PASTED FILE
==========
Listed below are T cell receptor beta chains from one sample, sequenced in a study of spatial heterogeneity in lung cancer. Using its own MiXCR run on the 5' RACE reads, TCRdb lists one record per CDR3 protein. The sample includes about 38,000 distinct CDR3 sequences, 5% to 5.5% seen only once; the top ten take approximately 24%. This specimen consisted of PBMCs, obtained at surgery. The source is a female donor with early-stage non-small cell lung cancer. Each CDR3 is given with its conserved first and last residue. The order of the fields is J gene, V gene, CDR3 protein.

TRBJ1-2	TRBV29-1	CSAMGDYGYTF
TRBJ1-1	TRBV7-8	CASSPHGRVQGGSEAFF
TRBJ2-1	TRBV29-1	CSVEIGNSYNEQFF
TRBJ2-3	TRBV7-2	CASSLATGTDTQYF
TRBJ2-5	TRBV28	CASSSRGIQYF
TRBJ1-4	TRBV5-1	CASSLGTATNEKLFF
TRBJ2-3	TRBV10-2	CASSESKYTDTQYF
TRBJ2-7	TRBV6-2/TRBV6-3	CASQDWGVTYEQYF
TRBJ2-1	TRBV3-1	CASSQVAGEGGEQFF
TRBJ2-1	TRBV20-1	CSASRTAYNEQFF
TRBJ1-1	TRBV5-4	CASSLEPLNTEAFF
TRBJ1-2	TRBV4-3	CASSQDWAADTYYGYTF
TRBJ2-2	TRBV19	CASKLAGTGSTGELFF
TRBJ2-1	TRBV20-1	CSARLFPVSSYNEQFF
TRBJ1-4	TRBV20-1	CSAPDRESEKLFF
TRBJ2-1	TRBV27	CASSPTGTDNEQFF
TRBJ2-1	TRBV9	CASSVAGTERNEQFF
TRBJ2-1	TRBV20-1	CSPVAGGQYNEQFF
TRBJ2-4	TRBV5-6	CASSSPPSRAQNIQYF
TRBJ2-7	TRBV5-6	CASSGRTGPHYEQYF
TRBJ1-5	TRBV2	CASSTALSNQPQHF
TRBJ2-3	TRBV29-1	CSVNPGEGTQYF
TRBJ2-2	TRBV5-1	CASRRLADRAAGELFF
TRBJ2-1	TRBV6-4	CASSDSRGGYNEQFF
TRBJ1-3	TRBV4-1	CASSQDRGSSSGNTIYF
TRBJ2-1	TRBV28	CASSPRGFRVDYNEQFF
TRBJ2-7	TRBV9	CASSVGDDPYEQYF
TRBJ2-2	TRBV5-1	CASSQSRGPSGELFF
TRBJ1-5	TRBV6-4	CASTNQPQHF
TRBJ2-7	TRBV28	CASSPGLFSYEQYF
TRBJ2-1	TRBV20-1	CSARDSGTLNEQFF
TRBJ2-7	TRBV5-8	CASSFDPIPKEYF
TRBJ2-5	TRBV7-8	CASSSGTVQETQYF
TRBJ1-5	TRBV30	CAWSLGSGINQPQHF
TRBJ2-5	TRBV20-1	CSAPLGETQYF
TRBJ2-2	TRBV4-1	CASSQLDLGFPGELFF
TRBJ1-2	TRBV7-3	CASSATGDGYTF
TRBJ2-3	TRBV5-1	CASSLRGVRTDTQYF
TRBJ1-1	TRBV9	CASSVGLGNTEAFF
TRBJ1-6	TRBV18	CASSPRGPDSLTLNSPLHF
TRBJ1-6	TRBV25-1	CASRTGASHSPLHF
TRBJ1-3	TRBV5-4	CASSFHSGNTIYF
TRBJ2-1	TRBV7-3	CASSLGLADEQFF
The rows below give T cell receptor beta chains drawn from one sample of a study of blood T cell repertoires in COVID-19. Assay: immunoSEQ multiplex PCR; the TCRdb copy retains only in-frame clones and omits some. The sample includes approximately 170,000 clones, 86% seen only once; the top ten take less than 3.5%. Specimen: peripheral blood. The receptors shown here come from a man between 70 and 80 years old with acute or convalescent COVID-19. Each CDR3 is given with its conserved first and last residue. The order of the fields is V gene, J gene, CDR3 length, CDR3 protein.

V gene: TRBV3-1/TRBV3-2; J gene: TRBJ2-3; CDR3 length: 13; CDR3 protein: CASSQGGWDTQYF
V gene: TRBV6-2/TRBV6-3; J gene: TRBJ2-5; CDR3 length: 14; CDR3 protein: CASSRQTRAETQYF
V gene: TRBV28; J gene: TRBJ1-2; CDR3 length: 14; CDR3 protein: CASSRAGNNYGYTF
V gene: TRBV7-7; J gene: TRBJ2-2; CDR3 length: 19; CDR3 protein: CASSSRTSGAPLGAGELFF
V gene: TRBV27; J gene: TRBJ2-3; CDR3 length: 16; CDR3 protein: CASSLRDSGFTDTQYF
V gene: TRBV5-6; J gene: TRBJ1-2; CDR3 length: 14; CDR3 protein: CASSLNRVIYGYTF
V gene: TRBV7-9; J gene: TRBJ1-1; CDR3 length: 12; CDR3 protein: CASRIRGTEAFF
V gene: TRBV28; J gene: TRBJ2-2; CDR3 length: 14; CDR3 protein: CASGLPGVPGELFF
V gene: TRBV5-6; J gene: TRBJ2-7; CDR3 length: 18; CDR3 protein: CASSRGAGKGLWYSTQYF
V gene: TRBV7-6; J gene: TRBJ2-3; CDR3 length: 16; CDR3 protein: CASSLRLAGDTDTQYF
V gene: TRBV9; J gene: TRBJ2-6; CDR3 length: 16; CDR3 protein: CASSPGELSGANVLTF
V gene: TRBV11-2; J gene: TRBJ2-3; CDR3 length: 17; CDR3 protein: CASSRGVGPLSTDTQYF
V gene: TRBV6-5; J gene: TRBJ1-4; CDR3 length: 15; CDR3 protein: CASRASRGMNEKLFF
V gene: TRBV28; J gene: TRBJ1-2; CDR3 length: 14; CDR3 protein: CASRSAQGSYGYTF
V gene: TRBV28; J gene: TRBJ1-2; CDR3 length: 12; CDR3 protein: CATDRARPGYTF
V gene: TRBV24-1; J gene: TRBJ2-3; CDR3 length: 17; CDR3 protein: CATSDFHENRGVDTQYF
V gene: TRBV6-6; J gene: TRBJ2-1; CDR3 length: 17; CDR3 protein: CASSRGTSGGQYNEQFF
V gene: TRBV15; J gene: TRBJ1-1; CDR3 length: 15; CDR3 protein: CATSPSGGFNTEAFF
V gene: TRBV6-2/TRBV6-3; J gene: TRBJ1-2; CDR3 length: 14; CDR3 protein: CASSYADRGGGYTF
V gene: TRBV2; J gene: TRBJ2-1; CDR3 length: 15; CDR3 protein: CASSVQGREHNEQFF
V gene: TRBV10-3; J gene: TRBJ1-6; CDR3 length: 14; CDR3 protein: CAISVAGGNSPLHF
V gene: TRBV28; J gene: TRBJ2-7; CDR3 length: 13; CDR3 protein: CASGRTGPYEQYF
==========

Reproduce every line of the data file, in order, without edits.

Listed below are T cell receptor beta chains from one sample, sequenced in a study of spatial heterogeneity in lung cancer. Using its own MiXCR run on the 5' RACE reads, TCRdb lists one record per CDR3 protein. The sample includes about 38,000 distinct CDR3 sequences, 5% to 5.5% seen only once; the top ten take approximately 24%. This specimen consisted of PBMCs, obtained at surgery. The source is a female donor with early-stage non-small cell lung cancer. Each CDR3 is given with its conserved first and last residue. The order of the fields is J gene, V gene, CDR3 protein.

TRBJ1-2	TRBV29-1	CSAMGDYGYTF
TRBJ1-1	TRBV7-8	CASSPHGRVQGGSEAFF
TRBJ2-1	TRBV29-1	CSVEIGNSYNEQFF
TRBJ2-3	TRBV7-2	CASSLATGTDTQYF
TRBJ2-5	TRBV28	CASSSRGIQYF
TRBJ1-4	TRBV5-1	CASSLGTATNEKLFF
TRBJ2-3	TRBV10-2	CASSESKYTDTQYF
TRBJ2-7	TRBV6-2/TRBV6-3	CASQDWGVTYEQYF
TRBJ2-1	TRBV3-1	CASSQVAGEGGEQFF
TRBJ2-1	TRBV20-1	CSASRTAYNEQFF
TRBJ1-1	TRBV5-4	CASSLEPLNTEAFF
TRBJ1-2	TRBV4-3	CASSQDWAADTYYGYTF
TRBJ2-2	TRBV19	CASKLAGTGSTGELFF
TRBJ2-1	TRBV20-1	CSARLFPVSSYNEQFF
TRBJ1-4	TRBV20-1	CSAPDRESEKLFF
TRBJ2-1	TRBV27	CASSPTGTDNEQFF
TRBJ2-1	TRBV9	CASSVAGTERNEQFF
TRBJ2-1	TRBV20-1	CSPVAGGQYNEQFF
TRBJ2-4	TRBV5-6	CASSSPPSRAQNIQYF
TRBJ2-7	TRBV5-6	CASSGRTGPHYEQYF
TRBJ1-5	TRBV2	CASSTALSNQPQHF
TRBJ2-3	TRBV29-1	CSVNPGEGTQYF
TRBJ2-2	TRBV5-1	CASRRLADRAAGELFF
TRBJ2-1	TRBV6-4	CASSDSRGGYNEQFF
TRBJ1-3	TRBV4-1	CASSQDRGSSSGNTIYF
TRBJ2-1	TRBV28	CASSPRGFRVDYNEQFF
TRBJ2-7	TRBV9	CASSVGDDPYEQYF
TRBJ2-2	TRBV5-1	CASSQSRGPSGELFF
TRBJ1-5	TRBV6-4	CASTNQPQHF
TRBJ2-7	TRBV28	CASSPGLFSYEQYF
TRBJ2-1	TRBV20-1	CSARDSGTLNEQFF
TRBJ2-7	TRBV5-8	CASSFDPIPKEYF
TRBJ2-5	TRBV7-8	CASSSGTVQETQYF
TRBJ1-5	TRBV30	CAWSLGSGINQPQHF
TRBJ2-5	TRBV20-1	CSAPLGETQYF
TRBJ2-2	TRBV4-1	CASSQLDLGFPGELFF
TRBJ1-2	TRBV7-3	CASSATGDGYTF
TRBJ2-3	TRBV5-1	CASSLRGVRTDTQYF
TRBJ1-1	TRBV9	CASSVGLGNTEAFF
TRBJ1-6	TRBV18	CASSPRGPDSLTLNSPLHF
TRBJ1-6	TRBV25-1	CASRTGASHSPLHF
TRBJ1-3	TRBV5-4	CASSFHSGNTIYF
TRBJ2-1	TRBV7-3	CASSLGLADEQFF
The rows below give T cell receptor beta chains drawn from one sample of a study of blood T cell repertoires in COVID-19. Assay: immunoSEQ multiplex PCR; the TCRdb copy retains only in-frame clones and omits some. The sample includes approximately 170,000 clones, 86% seen only once; the top ten take less than 3.5%. Specimen: peripheral blood. The receptors shown here come from a man between 70 and 80 years old with acute or convalescent COVID-19. Each CDR3 is given with its conserved first and last residue. The order of the fields is V gene, J gene, CDR3 length, CDR3 protein.

V gene: TRBV3-1/TRBV3-2; J gene: TRBJ2-3; CDR3 length: 13; CDR3 protein: CASSQGGWDTQYF
V gene: TRBV6-2/TRBV6-3; J gene: TRBJ2-5; CDR3 length: 14; CDR3 protein: CASSRQTRAETQYF
V gene: TRBV28; J gene: TRBJ1-2; CDR3 length: 14; CDR3 protein: CASSRAGNNYGYTF
V gene: TRBV7-7; J gene: TRBJ2-2; CDR3 length: 19; CDR3 protein: CASSSRTSGAPLGAGELFF
V gene: TRBV27; J gene: TRBJ2-3; CDR3 length: 16; CDR3 protein: CASSLRDSGFTDTQYF
V gene: TRBV5-6; J gene: TRBJ1-2; CDR3 length: 14; CDR3 protein: CASSLNRVIYGYTF
V gene: TRBV7-9; J gene: TRBJ1-1; CDR3 length: 12; CDR3 protein: CASRIRGTEAFF
V gene: TRBV28; J gene: TRBJ2-2; CDR3 length: 14; CDR3 protein: CASGLPGVPGELFF
V gene: TRBV5-6; J gene: TRBJ2-7; CDR3 length: 18; CDR3 protein: CASSRGAGKGLWYSTQYF
V gene: TRBV7-6; J gene: TRBJ2-3; CDR3 length: 16; CDR3 protein: CASSLRLAGDTDTQYF
V gene: TRBV9; J gene: TRBJ2-6; CDR3 length: 16; CDR3 protein: CASSPGELSGANVLTF
V gene: TRBV11-2; J gene: TRBJ2-3; CDR3 length: 17; CDR3 protein: CASSRGVGPLSTDTQYF
V gene: TRBV6-5; J gene: TRBJ1-4; CDR3 length: 15; CDR3 protein: CASRASRGMNEKLFF
V gene: TRBV28; J gene: TRBJ1-2; CDR3 length: 14; CDR3 protein: CASRSAQGSYGYTF
V gene: TRBV28; J gene: TRBJ1-2; CDR3 length: 12; CDR3 protein: CATDRARPGYTF
V gene: TRBV24-1; J gene: TRBJ2-3; CDR3 length: 17; CDR3 protein: CATSDFHENRGVDTQYF
V gene: TRBV6-6; J gene: TRBJ2-1; CDR3 length: 17; CDR3 protein: CASSRGTSGGQYNEQFF
V gene: TRBV15; J gene: TRBJ1-1; CDR3 length: 15; CDR3 protein: CATSPSGGFNTEAFF
V gene: TRBV6-2/TRBV6-3; J gene: TRBJ1-2; CDR3 length: 14; CDR3 protein: CASSYADRGGGYTF
V gene: TRBV2; J gene: TRBJ2-1; CDR3 length: 15; CDR3 protein: CASSVQGREHNEQFF
V gene: TRBV10-3; J gene: TRBJ1-6; CDR3 length: 14; CDR3 protein: CAISVAGGNSPLHF
V gene: TRBV28; J gene: TRBJ2-7; CDR3 length: 13; CDR3 protein: CASGRTGPYEQYF